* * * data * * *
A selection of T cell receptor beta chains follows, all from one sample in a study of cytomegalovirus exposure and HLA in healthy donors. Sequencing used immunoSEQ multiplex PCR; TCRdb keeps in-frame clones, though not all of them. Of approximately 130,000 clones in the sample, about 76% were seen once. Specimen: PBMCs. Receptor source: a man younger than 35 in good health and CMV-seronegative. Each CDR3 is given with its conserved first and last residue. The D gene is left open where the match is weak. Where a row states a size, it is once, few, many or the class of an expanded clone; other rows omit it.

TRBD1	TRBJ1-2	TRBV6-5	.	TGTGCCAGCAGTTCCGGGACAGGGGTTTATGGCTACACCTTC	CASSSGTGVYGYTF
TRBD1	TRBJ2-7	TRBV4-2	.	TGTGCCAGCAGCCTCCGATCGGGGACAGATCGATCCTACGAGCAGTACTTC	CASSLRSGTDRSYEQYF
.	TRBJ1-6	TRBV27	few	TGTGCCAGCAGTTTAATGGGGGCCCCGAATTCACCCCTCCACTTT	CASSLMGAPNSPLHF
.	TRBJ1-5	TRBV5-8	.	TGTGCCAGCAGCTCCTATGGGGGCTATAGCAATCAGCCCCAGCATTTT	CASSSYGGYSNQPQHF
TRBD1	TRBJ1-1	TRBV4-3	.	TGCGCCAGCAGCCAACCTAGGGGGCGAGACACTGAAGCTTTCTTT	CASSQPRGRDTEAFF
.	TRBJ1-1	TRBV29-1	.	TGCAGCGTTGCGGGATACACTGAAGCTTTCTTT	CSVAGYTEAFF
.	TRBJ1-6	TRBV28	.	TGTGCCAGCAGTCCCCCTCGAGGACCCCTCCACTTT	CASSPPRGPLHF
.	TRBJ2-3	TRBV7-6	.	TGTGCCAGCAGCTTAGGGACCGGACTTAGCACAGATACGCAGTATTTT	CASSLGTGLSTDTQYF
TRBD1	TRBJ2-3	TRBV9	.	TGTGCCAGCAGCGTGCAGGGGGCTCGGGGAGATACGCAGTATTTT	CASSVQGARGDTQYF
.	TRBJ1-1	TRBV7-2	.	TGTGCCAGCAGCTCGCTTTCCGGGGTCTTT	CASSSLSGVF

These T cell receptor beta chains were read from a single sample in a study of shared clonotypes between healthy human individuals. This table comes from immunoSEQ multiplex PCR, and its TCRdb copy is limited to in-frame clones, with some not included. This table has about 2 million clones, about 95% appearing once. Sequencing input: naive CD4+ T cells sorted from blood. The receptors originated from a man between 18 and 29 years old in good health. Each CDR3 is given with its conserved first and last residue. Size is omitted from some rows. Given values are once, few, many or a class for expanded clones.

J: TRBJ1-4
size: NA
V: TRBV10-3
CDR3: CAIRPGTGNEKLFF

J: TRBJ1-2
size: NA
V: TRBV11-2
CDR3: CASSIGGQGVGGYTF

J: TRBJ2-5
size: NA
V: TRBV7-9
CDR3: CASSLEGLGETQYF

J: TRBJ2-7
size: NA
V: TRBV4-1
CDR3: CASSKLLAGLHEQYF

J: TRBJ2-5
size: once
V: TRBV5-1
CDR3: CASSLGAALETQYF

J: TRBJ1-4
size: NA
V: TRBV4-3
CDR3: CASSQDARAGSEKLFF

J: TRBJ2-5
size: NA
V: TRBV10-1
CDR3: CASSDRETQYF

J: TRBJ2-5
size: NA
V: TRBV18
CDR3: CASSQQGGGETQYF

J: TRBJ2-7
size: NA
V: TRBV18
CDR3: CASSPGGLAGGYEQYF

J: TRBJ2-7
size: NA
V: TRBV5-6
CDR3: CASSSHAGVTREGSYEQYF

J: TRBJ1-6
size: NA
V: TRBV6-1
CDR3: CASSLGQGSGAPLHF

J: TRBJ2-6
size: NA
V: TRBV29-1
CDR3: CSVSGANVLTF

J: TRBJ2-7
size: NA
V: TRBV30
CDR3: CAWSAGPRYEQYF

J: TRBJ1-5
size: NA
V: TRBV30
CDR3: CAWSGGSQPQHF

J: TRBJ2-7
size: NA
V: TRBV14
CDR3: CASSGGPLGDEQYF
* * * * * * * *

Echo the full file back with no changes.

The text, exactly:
A selection of T cell receptor beta chains follows, all from one sample in a study of cytomegalovirus exposure and HLA in healthy donors. Sequencing used immunoSEQ multiplex PCR; TCRdb keeps in-frame clones, though not all of them. Of approximately 130,000 clones in the sample, about 76% were seen once. Specimen: PBMCs. Receptor source: a man younger than 35 in good health and CMV-seronegative. Each CDR3 is given with its conserved first and last residue. The D gene is left open where the match is weak. Where a row states a size, it is once, few, many or the class of an expanded clone; other rows omit it.

TRBD1	TRBJ1-2	TRBV6-5	.	TGTGCCAGCAGTTCCGGGACAGGGGTTTATGGCTACACCTTC	CASSSGTGVYGYTF
TRBD1	TRBJ2-7	TRBV4-2	.	TGTGCCAGCAGCCTCCGATCGGGGACAGATCGATCCTACGAGCAGTACTTC	CASSLRSGTDRSYEQYF
.	TRBJ1-6	TRBV27	few	TGTGCCAGCAGTTTAATGGGGGCCCCGAATTCACCCCTCCACTTT	CASSLMGAPNSPLHF
.	TRBJ1-5	TRBV5-8	.	TGTGCCAGCAGCTCCTATGGGGGCTATAGCAATCAGCCCCAGCATTTT	CASSSYGGYSNQPQHF
TRBD1	TRBJ1-1	TRBV4-3	.	TGCGCCAGCAGCCAACCTAGGGGGCGAGACACTGAAGCTTTCTTT	CASSQPRGRDTEAFF
.	TRBJ1-1	TRBV29-1	.	TGCAGCGTTGCGGGATACACTGAAGCTTTCTTT	CSVAGYTEAFF
.	TRBJ1-6	TRBV28	.	TGTGCCAGCAGTCCCCCTCGAGGACCCCTCCACTTT	CASSPPRGPLHF
.	TRBJ2-3	TRBV7-6	.	TGTGCCAGCAGCTTAGGGACCGGACTTAGCACAGATACGCAGTATTTT	CASSLGTGLSTDTQYF
TRBD1	TRBJ2-3	TRBV9	.	TGTGCCAGCAGCGTGCAGGGGGCTCGGGGAGATACGCAGTATTTT	CASSVQGARGDTQYF
.	TRBJ1-1	TRBV7-2	.	TGTGCCAGCAGCTCGCTTTCCGGGGTCTTT	CASSSLSGVF

These T cell receptor beta chains were read from a single sample in a study of shared clonotypes between healthy human individuals. This table comes from immunoSEQ multiplex PCR, and its TCRdb copy is limited to in-frame clones, with some not included. This table has about 2 million clones, about 95% appearing once. Sequencing input: naive CD4+ T cells sorted from blood. The receptors originated from a man between 18 and 29 years old in good health. Each CDR3 is given with its conserved first and last residue. Size is omitted from some rows. Given values are once, few, many or a class for expanded clones.

J: TRBJ1-4
size: NA
V: TRBV10-3
CDR3: CAIRPGTGNEKLFF

J: TRBJ1-2
size: NA
V: TRBV11-2
CDR3: CASSIGGQGVGGYTF

J: TRBJ2-5
size: NA
V: TRBV7-9
CDR3: CASSLEGLGETQYF

J: TRBJ2-7
size: NA
V: TRBV4-1
CDR3: CASSKLLAGLHEQYF

J: TRBJ2-5
size: once
V: TRBV5-1
CDR3: CASSLGAALETQYF

J: TRBJ1-4
size: NA
V: TRBV4-3
CDR3: CASSQDARAGSEKLFF

J: TRBJ2-5
size: NA
V: TRBV10-1
CDR3: CASSDRETQYF

J: TRBJ2-5
size: NA
V: TRBV18
CDR3: CASSQQGGGETQYF

J: TRBJ2-7
size: NA
V: TRBV18
CDR3: CASSPGGLAGGYEQYF

J: TRBJ2-7
size: NA
V: TRBV5-6
CDR3: CASSSHAGVTREGSYEQYF

J: TRBJ1-6
size: NA
V: TRBV6-1
CDR3: CASSLGQGSGAPLHF

J: TRBJ2-6
size: NA
V: TRBV29-1
CDR3: CSVSGANVLTF

J: TRBJ2-7
size: NA
V: TRBV30
CDR3: CAWSAGPRYEQYF

J: TRBJ1-5
size: NA
V: TRBV30
CDR3: CAWSGGSQPQHF

J: TRBJ2-7
size: NA
V: TRBV14
CDR3: CASSGGPLGDEQYF